Origins of Tragedy
'Tragedy is the imitation of an action that is serious, and also, as having magnitude, complete in itself ... with incidents arousing pity and terror, with which to accomplish its purgation of these emotions.' Aristotle, Poetics, 6.
Between 600 and 400 BC, poetry and drama flourished in Greece. The chief playwrights of this era were: Aeschylus (525-456 BC), Sophocles (496-406 BC), Aristophanes (c.448-c.380 BC) and Euripides (484-406 BC).
The origins of drama lie in the songs and dances of ancient rites and religious festivals connected to the seasons. Tragedy was born in ancient Athens and has its roots in choral poetry. Dionysius was the nature god who died and was reborn every year. A chorus 50-strong would perform a hymn in his honour, called a dithyramb. According to Aristotle, tragedy grew out of the dithyramb when a solo actor - Thespis - stepped forward and began a dialogue with the dithyramb. The word tragedy means literally "goat - song". Quite what this means is uncertain, but the goat was perhaps the prize for a song.
The playwright Aeschylus was the first to develop tragedy into a great art form and is regarded as the real founder of European drama. His dramas concerned general moral judgements, man's relationship with the gods and his place in the universe. He is thought to have written 90 plays, of which 79 titles are known but only 7 are extant, the most famous being Prometheus Bound and the trilogy known as the Oresteia. Aeschylus introduced a second actor to the drama and reduced the size of the chorus.
Sophocles is said to have written over 100 plays, of which seven survive, including: Ajax (c.450 BC), Antigone (c. 442 BC), Oedipus Rex (?c. 425 BC) and Electra (409 BC). According to the Oxford Companion to the Theatre (ed. Phyllis Hartnoll, OUP 1967), Aeschylus represents the heroic period of Athenian democracy and Sophocles its triumphant maturity. "Through his tragedies, Sophocles brings to his audience the dual experience of weeping over man's downfall yet at the same time rejoicing over the renewal of his spirit." (Ronald Harwood, All The World's A Stage, 1984)
The youngest of the three tragic poets of Greek theatre, Euripides, had an extraordinary ability to represent ordinary human beings (and in particular, women), with impassioned sympathy. Euripides wrote both tragedies and plays that have been variously called tragic-comedies, romantic drama, melodrama and high comedy. His best known plays include Medea, Bacchae, The Trojan Women, Hecuba, Ion, Iphigenia in Tauris, The Phoenician Women, Andromache and two powerful studies in morbidity and insanity: Electra and Orestes.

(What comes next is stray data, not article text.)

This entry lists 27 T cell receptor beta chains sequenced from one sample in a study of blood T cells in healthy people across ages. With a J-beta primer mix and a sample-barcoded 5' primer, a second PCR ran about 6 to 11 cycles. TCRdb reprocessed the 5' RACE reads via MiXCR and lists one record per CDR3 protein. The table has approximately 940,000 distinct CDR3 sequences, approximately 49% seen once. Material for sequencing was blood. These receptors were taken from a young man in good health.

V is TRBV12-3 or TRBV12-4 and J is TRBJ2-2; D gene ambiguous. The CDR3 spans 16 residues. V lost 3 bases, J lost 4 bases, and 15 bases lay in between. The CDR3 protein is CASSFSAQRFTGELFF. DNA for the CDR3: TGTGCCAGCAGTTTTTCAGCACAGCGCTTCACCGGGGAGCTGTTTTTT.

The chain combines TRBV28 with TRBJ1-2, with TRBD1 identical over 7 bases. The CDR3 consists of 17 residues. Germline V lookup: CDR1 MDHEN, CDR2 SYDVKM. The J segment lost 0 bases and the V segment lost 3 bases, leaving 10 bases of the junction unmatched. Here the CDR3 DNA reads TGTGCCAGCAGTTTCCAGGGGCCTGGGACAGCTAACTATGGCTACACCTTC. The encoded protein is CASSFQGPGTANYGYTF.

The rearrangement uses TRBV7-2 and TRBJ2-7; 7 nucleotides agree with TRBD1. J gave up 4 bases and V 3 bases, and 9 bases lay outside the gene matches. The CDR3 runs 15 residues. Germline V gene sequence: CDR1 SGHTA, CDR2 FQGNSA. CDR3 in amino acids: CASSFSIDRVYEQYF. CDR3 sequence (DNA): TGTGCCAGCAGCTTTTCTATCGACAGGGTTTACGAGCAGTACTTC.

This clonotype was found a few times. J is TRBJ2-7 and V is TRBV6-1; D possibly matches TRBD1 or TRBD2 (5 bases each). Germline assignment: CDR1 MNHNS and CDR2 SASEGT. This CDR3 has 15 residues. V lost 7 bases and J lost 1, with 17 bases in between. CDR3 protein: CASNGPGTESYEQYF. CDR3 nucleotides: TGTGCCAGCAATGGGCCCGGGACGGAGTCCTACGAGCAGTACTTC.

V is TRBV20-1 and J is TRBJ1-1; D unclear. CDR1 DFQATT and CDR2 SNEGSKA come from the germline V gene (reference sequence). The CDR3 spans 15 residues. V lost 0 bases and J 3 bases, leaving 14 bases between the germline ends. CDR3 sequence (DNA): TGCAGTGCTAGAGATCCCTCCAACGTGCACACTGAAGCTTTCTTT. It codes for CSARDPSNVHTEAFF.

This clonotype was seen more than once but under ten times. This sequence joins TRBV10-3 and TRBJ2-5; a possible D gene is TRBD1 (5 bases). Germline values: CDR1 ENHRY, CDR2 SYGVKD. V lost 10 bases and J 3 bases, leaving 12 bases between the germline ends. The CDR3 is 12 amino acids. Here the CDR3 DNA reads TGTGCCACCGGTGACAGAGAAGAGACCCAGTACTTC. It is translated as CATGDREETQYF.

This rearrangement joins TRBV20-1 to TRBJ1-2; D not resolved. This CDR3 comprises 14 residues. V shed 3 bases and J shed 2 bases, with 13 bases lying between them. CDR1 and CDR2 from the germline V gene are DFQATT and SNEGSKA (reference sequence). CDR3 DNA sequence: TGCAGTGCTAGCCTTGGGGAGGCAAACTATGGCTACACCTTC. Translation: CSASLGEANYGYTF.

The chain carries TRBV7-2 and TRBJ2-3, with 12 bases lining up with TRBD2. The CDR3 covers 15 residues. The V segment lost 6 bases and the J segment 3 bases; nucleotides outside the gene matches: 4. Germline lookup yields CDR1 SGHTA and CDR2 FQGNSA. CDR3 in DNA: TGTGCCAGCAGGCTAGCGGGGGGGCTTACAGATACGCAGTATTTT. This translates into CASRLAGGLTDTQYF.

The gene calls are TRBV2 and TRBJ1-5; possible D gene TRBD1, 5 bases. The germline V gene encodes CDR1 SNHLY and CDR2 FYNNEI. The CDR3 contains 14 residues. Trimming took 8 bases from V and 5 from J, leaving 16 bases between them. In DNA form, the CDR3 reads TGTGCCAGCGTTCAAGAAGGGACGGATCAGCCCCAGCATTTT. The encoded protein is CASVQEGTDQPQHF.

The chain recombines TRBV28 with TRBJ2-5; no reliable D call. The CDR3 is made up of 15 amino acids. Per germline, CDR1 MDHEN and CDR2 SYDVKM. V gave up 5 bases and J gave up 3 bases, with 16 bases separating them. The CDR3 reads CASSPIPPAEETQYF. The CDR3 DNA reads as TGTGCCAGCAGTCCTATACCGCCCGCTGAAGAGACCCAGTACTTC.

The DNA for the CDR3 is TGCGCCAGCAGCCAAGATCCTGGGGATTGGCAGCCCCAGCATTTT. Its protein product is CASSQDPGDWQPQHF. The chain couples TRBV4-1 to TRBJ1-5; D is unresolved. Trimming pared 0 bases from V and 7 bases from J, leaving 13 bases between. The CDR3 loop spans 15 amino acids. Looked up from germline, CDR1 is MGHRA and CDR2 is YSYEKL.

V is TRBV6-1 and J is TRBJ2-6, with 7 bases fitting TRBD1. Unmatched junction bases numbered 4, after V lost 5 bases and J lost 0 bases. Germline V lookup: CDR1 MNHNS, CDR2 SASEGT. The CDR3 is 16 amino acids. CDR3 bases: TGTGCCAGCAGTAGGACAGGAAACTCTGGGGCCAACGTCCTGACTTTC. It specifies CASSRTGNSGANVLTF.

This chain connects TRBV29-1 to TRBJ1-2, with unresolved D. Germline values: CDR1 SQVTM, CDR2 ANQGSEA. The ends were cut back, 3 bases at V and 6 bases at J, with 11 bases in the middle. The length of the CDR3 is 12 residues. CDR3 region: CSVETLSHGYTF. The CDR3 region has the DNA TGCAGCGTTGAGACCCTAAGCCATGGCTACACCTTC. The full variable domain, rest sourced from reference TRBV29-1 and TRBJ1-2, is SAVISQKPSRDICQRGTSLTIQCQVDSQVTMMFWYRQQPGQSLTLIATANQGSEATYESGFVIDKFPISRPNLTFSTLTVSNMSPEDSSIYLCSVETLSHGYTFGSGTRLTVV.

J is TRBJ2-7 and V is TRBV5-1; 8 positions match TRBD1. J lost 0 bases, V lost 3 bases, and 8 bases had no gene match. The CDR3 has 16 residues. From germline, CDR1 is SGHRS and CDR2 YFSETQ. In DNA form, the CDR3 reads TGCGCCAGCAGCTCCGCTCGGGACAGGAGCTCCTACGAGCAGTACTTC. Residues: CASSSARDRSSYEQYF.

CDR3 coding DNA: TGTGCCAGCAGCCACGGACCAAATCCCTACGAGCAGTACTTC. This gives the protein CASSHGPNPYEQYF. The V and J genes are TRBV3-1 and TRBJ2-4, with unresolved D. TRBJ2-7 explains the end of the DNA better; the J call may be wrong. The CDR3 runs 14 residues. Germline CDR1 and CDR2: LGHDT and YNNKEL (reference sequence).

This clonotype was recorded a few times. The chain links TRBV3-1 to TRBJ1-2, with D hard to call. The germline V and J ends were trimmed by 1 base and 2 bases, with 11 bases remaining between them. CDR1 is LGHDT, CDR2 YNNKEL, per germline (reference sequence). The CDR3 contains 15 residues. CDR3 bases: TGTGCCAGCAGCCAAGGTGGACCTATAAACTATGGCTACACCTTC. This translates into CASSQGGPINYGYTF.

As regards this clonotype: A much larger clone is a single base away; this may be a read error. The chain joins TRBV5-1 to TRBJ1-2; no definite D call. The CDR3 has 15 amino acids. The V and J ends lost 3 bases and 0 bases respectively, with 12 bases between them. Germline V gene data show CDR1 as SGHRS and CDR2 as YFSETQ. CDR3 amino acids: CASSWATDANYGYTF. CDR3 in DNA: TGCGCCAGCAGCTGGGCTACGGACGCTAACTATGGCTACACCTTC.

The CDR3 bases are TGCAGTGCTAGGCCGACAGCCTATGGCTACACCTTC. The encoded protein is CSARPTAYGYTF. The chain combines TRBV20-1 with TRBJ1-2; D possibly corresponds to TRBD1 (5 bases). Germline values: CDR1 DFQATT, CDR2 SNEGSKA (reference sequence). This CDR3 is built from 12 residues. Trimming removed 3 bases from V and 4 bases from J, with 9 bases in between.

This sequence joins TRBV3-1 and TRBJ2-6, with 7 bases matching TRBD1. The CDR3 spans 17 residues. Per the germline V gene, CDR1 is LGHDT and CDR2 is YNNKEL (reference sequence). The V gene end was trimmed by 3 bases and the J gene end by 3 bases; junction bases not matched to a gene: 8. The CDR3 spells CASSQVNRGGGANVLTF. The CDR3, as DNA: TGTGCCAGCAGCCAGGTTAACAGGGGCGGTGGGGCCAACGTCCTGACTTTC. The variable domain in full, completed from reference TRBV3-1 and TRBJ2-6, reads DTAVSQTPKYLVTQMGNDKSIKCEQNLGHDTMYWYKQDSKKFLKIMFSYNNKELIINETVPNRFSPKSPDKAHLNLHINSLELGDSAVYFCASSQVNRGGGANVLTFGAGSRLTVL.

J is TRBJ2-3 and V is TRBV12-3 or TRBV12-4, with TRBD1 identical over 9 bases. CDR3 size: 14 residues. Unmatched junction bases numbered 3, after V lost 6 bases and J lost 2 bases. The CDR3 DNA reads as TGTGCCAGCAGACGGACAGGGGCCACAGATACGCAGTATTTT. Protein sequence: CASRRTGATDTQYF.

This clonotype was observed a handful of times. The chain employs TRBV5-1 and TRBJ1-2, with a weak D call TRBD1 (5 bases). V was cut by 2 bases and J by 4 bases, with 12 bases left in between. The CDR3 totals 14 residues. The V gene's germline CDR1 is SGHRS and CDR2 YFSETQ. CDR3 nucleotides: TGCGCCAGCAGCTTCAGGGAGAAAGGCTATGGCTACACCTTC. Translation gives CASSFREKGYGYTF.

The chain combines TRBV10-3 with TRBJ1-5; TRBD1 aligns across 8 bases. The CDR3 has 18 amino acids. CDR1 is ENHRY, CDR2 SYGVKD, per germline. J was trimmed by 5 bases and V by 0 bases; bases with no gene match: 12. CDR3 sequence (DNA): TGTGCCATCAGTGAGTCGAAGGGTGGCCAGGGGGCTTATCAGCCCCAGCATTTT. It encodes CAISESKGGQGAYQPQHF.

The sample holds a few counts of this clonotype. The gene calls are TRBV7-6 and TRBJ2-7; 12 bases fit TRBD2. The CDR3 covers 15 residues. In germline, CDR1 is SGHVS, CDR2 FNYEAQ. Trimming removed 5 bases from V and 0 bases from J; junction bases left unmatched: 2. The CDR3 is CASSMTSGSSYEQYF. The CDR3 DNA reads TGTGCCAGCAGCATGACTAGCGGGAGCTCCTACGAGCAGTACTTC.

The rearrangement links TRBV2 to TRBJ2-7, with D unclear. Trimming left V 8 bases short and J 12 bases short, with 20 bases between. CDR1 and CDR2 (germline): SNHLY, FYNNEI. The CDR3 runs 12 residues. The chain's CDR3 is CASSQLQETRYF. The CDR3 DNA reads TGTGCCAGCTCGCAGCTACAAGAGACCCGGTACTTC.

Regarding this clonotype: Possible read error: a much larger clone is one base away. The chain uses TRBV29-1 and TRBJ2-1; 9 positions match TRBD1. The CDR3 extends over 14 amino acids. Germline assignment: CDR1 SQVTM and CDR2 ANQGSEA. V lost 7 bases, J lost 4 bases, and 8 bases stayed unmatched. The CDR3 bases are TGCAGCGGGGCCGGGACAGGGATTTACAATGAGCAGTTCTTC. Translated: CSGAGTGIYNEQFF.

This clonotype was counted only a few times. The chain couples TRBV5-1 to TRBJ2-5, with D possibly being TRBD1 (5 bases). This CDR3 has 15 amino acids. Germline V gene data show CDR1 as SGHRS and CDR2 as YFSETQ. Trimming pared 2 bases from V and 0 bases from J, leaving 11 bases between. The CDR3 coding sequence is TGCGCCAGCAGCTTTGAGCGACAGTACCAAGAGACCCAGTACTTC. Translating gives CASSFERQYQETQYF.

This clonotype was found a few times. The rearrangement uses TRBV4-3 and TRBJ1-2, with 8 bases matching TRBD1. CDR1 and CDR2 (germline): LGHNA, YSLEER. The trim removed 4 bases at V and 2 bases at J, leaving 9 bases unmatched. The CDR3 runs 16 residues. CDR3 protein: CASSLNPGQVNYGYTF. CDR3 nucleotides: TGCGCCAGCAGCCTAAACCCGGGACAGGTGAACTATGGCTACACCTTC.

For the most part, Roman tragedy means works written by Lucius Annaeus Seneca (c.4 BC - AD 65), whose plays were dramas of blood and horror intended to be read rather than performed for they contain seemingly unstageable elements, such as the piecing together of Hippolytus' dismembered body by his father and Medea killing her son and flinging down his corpse from the palace roof to his father below.
Seneca was a Roman Stoic, playwright, philosopher, satirist, tragic poet, rhetorician and statesman. He was exiled by the emperor Claudius in AD 41, allegedly for adultery with the emperor's niece. He went on to tutor the young Nero and became an advisor to him when Nero was made emperor. For a while he is said to have held the emperor's excessive behaviour in check, but later found his position untenable and retired from court in AD 62. Later Nero accused him of involvement in a plot to assassinate him and ordered Seneca to commit suicide.
Seneca's plays aimed to teach stoicism, a system of thought which originated in Athens during the 3rd century BC and flourished in Rome (c. 100 BC - c. AD 200). Stoicism greatly influenced Christian thinking. Seneca's plays were often re-workings of the Greek dramas of Aeschylus, Sophocles and Euripides and include:
The Trojan Women
The Phoenician Women
All nine of Seneca's plays were translated into English between the years 1559 and 1581 and Shakespeare would no doubt have been familiar with his work. For an account of Seneca's influence, see T.S. Eliot's essays Seneca in Elizabethan Translation and Shakespeare and the Stoicism of Seneca (both published in 1927).
Seneca's tragedies were divided into 5 acts
Seneca's tragic heroes develop courage and dignity as they face death
Typically in a Senecan tragedy, a Cloud of Evil is followed by the defeat of Reason by Evil which in turn gives way to the Triumph of Evil (as in The Trojan Women).
The stage is often corpse-strewn at the end
Seneca's plays have greatly influenced the development of drama in the modern era, in particular the work of Renaissance playwrights such as Thomas Kyd (The Spanish Tragedy) and Christopher Marlowe (The Jew of Malta).